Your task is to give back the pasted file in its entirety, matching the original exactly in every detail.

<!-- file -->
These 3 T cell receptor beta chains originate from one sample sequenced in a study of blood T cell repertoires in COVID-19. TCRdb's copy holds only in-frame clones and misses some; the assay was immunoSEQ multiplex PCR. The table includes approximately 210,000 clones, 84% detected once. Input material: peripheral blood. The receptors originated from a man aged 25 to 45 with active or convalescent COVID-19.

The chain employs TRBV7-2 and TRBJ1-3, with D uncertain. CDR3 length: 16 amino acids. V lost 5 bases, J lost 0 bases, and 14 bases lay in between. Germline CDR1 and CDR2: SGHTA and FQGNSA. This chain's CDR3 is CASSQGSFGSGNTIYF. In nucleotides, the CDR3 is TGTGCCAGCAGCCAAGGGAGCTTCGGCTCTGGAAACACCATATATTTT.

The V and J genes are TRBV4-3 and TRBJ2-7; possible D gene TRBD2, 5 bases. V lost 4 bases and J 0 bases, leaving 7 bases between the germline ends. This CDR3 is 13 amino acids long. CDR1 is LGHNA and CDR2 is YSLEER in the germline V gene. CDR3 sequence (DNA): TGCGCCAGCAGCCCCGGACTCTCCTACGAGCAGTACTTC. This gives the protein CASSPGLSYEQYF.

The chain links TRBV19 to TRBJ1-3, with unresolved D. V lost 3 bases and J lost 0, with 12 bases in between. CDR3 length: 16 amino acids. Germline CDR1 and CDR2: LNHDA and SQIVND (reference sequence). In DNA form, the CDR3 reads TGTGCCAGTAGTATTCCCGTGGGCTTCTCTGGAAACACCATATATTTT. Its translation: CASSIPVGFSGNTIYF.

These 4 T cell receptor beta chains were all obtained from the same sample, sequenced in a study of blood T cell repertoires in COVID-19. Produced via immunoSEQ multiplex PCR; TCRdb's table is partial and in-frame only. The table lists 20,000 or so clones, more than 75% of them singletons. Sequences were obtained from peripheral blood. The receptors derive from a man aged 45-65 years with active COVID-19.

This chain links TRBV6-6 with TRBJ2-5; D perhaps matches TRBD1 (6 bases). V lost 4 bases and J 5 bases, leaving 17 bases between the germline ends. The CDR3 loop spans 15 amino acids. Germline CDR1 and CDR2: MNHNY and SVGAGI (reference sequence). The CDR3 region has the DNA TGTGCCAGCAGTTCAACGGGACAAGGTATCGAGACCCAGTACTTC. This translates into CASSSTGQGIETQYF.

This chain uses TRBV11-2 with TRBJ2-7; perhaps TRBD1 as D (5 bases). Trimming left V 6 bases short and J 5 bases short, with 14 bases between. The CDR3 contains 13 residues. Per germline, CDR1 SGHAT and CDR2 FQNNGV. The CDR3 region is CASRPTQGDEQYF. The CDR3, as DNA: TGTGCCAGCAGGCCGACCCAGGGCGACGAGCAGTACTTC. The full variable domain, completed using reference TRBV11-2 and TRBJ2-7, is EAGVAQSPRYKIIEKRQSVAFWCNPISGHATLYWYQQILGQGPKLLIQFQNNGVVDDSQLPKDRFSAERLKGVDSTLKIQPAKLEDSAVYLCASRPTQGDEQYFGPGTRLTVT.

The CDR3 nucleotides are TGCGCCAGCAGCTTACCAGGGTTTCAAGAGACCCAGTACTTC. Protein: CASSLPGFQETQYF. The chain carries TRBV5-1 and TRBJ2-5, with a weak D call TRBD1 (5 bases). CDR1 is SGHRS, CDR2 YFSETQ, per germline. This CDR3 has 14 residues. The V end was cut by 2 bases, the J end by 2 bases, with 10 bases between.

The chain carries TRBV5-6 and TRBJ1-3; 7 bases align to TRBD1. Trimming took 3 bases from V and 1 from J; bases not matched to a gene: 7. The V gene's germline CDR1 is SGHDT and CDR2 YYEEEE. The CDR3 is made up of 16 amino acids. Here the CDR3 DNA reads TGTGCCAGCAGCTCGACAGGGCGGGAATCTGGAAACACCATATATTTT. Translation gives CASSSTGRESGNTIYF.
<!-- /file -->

These 3 T cell receptor beta chains originate from one sample sequenced in a study of blood T cell repertoires in COVID-19. TCRdb's copy holds only in-frame clones and misses some; the assay was immunoSEQ multiplex PCR. The table includes approximately 210,000 clones, 84% detected once. Input material: peripheral blood. The receptors originated from a man aged 25 to 45 with active or convalescent COVID-19.

The chain employs TRBV7-2 and TRBJ1-3, with D uncertain. CDR3 length: 16 amino acids. V lost 5 bases, J lost 0 bases, and 14 bases lay in between. Germline CDR1 and CDR2: SGHTA and FQGNSA. This chain's CDR3 is CASSQGSFGSGNTIYF. In nucleotides, the CDR3 is TGTGCCAGCAGCCAAGGGAGCTTCGGCTCTGGAAACACCATATATTTT.

The V and J genes are TRBV4-3 and TRBJ2-7; possible D gene TRBD2, 5 bases. V lost 4 bases and J 0 bases, leaving 7 bases between the germline ends. This CDR3 is 13 amino acids long. CDR1 is LGHNA and CDR2 is YSLEER in the germline V gene. CDR3 sequence (DNA): TGCGCCAGCAGCCCCGGACTCTCCTACGAGCAGTACTTC. This gives the protein CASSPGLSYEQYF.

The chain links TRBV19 to TRBJ1-3, with unresolved D. V lost 3 bases and J lost 0, with 12 bases in between. CDR3 length: 16 amino acids. Germline CDR1 and CDR2: LNHDA and SQIVND (reference sequence). In DNA form, the CDR3 reads TGTGCCAGTAGTATTCCCGTGGGCTTCTCTGGAAACACCATATATTTT. Its translation: CASSIPVGFSGNTIYF.

These 4 T cell receptor beta chains were all obtained from the same sample, sequenced in a study of blood T cell repertoires in COVID-19. Produced via immunoSEQ multiplex PCR; TCRdb's table is partial and in-frame only. The table lists 20,000 or so clones, more than 75% of them singletons. Sequences were obtained from peripheral blood. The receptors derive from a man aged 45-65 years with active COVID-19.

This chain links TRBV6-6 with TRBJ2-5; D perhaps matches TRBD1 (6 bases). V lost 4 bases and J 5 bases, leaving 17 bases between the germline ends. The CDR3 loop spans 15 amino acids. Germline CDR1 and CDR2: MNHNY and SVGAGI (reference sequence). The CDR3 region has the DNA TGTGCCAGCAGTTCAACGGGACAAGGTATCGAGACCCAGTACTTC. This translates into CASSSTGQGIETQYF.

This chain uses TRBV11-2 with TRBJ2-7; perhaps TRBD1 as D (5 bases). Trimming left V 6 bases short and J 5 bases short, with 14 bases between. The CDR3 contains 13 residues. Per germline, CDR1 SGHAT and CDR2 FQNNGV. The CDR3 region is CASRPTQGDEQYF. The CDR3, as DNA: TGTGCCAGCAGGCCGACCCAGGGCGACGAGCAGTACTTC. The full variable domain, completed using reference TRBV11-2 and TRBJ2-7, is EAGVAQSPRYKIIEKRQSVAFWCNPISGHATLYWYQQILGQGPKLLIQFQNNGVVDDSQLPKDRFSAERLKGVDSTLKIQPAKLEDSAVYLCASRPTQGDEQYFGPGTRLTVT.

The CDR3 nucleotides are TGCGCCAGCAGCTTACCAGGGTTTCAAGAGACCCAGTACTTC. Protein: CASSLPGFQETQYF. The chain carries TRBV5-1 and TRBJ2-5, with a weak D call TRBD1 (5 bases). CDR1 is SGHRS, CDR2 YFSETQ, per germline. This CDR3 has 14 residues. The V end was cut by 2 bases, the J end by 2 bases, with 10 bases between.

The chain carries TRBV5-6 and TRBJ1-3; 7 bases align to TRBD1. Trimming took 3 bases from V and 1 from J; bases not matched to a gene: 7. The V gene's germline CDR1 is SGHDT and CDR2 YYEEEE. The CDR3 is made up of 16 amino acids. Here the CDR3 DNA reads TGTGCCAGCAGCTCGACAGGGCGGGAATCTGGAAACACCATATATTTT. Translation gives CASSSTGRESGNTIYF.